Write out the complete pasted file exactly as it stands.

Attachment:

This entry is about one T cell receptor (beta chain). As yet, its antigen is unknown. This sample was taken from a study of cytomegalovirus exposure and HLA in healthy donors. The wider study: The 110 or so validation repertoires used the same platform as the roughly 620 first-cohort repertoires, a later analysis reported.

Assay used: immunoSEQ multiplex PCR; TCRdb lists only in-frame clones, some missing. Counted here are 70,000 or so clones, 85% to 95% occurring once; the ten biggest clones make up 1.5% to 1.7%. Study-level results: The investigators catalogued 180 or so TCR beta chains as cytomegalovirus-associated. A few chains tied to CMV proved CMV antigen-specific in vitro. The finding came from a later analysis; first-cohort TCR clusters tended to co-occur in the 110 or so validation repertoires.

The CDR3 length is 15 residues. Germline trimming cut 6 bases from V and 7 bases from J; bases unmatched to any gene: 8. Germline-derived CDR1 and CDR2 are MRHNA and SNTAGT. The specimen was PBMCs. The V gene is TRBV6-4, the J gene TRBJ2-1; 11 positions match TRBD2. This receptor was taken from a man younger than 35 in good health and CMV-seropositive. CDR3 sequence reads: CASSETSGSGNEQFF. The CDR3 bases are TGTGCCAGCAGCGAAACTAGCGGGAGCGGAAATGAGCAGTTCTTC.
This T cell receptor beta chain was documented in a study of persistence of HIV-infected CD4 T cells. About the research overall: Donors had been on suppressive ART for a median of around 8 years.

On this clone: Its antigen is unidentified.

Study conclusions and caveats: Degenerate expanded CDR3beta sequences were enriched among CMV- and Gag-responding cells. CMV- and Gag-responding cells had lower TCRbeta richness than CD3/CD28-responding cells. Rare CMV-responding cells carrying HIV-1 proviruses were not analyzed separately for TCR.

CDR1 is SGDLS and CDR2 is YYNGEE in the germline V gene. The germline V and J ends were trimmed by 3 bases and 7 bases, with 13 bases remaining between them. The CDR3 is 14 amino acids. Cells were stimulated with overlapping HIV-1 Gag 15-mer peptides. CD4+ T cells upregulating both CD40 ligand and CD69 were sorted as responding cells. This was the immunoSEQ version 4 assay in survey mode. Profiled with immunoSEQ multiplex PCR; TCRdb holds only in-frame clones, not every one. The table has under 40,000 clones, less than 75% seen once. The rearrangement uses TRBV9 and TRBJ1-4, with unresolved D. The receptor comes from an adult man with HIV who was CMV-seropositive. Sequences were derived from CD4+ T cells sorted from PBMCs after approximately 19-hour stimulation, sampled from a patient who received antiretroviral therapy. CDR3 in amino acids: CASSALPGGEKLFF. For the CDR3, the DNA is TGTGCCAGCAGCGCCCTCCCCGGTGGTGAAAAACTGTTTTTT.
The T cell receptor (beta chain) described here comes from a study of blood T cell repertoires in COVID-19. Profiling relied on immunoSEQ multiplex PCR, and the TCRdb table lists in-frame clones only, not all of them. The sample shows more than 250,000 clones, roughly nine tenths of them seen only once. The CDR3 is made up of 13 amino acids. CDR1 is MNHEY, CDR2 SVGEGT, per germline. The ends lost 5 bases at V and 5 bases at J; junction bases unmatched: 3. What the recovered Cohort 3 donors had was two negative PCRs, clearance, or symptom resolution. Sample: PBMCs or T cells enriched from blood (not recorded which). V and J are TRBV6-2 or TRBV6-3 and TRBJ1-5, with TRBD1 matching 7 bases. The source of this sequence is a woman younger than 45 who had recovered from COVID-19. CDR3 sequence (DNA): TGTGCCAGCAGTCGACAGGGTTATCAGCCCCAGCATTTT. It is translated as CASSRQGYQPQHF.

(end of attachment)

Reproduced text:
This entry is about one T cell receptor (beta chain). As yet, its antigen is unknown. This sample was taken from a study of cytomegalovirus exposure and HLA in healthy donors. The wider study: The 110 or so validation repertoires used the same platform as the roughly 620 first-cohort repertoires, a later analysis reported.

Assay used: immunoSEQ multiplex PCR; TCRdb lists only in-frame clones, some missing. Counted here are 70,000 or so clones, 85% to 95% occurring once; the ten biggest clones make up 1.5% to 1.7%. Study-level results: The investigators catalogued 180 or so TCR beta chains as cytomegalovirus-associated. A few chains tied to CMV proved CMV antigen-specific in vitro. The finding came from a later analysis; first-cohort TCR clusters tended to co-occur in the 110 or so validation repertoires.

The CDR3 length is 15 residues. Germline trimming cut 6 bases from V and 7 bases from J; bases unmatched to any gene: 8. Germline-derived CDR1 and CDR2 are MRHNA and SNTAGT. The specimen was PBMCs. The V gene is TRBV6-4, the J gene TRBJ2-1; 11 positions match TRBD2. This receptor was taken from a man younger than 35 in good health and CMV-seropositive. CDR3 sequence reads: CASSETSGSGNEQFF. The CDR3 bases are TGTGCCAGCAGCGAAACTAGCGGGAGCGGAAATGAGCAGTTCTTC.
This T cell receptor beta chain was documented in a study of persistence of HIV-infected CD4 T cells. About the research overall: Donors had been on suppressive ART for a median of around 8 years.

On this clone: Its antigen is unidentified.

Study conclusions and caveats: Degenerate expanded CDR3beta sequences were enriched among CMV- and Gag-responding cells. CMV- and Gag-responding cells had lower TCRbeta richness than CD3/CD28-responding cells. Rare CMV-responding cells carrying HIV-1 proviruses were not analyzed separately for TCR.

CDR1 is SGDLS and CDR2 is YYNGEE in the germline V gene. The germline V and J ends were trimmed by 3 bases and 7 bases, with 13 bases remaining between them. The CDR3 is 14 amino acids. Cells were stimulated with overlapping HIV-1 Gag 15-mer peptides. CD4+ T cells upregulating both CD40 ligand and CD69 were sorted as responding cells. This was the immunoSEQ version 4 assay in survey mode. Profiled with immunoSEQ multiplex PCR; TCRdb holds only in-frame clones, not every one. The table has under 40,000 clones, less than 75% seen once. The rearrangement uses TRBV9 and TRBJ1-4, with unresolved D. The receptor comes from an adult man with HIV who was CMV-seropositive. Sequences were derived from CD4+ T cells sorted from PBMCs after approximately 19-hour stimulation, sampled from a patient who received antiretroviral therapy. CDR3 in amino acids: CASSALPGGEKLFF. For the CDR3, the DNA is TGTGCCAGCAGCGCCCTCCCCGGTGGTGAAAAACTGTTTTTT.
The T cell receptor (beta chain) described here comes from a study of blood T cell repertoires in COVID-19. Profiling relied on immunoSEQ multiplex PCR, and the TCRdb table lists in-frame clones only, not all of them. The sample shows more than 250,000 clones, roughly nine tenths of them seen only once. The CDR3 is made up of 13 amino acids. CDR1 is MNHEY, CDR2 SVGEGT, per germline. The ends lost 5 bases at V and 5 bases at J; junction bases unmatched: 3. What the recovered Cohort 3 donors had was two negative PCRs, clearance, or symptom resolution. Sample: PBMCs or T cells enriched from blood (not recorded which). V and J are TRBV6-2 or TRBV6-3 and TRBJ1-5, with TRBD1 matching 7 bases. The source of this sequence is a woman younger than 45 who had recovered from COVID-19. CDR3 sequence (DNA): TGTGCCAGCAGTCGACAGGGTTATCAGCCCCAGCATTTT. It is translated as CASSRQGYQPQHF.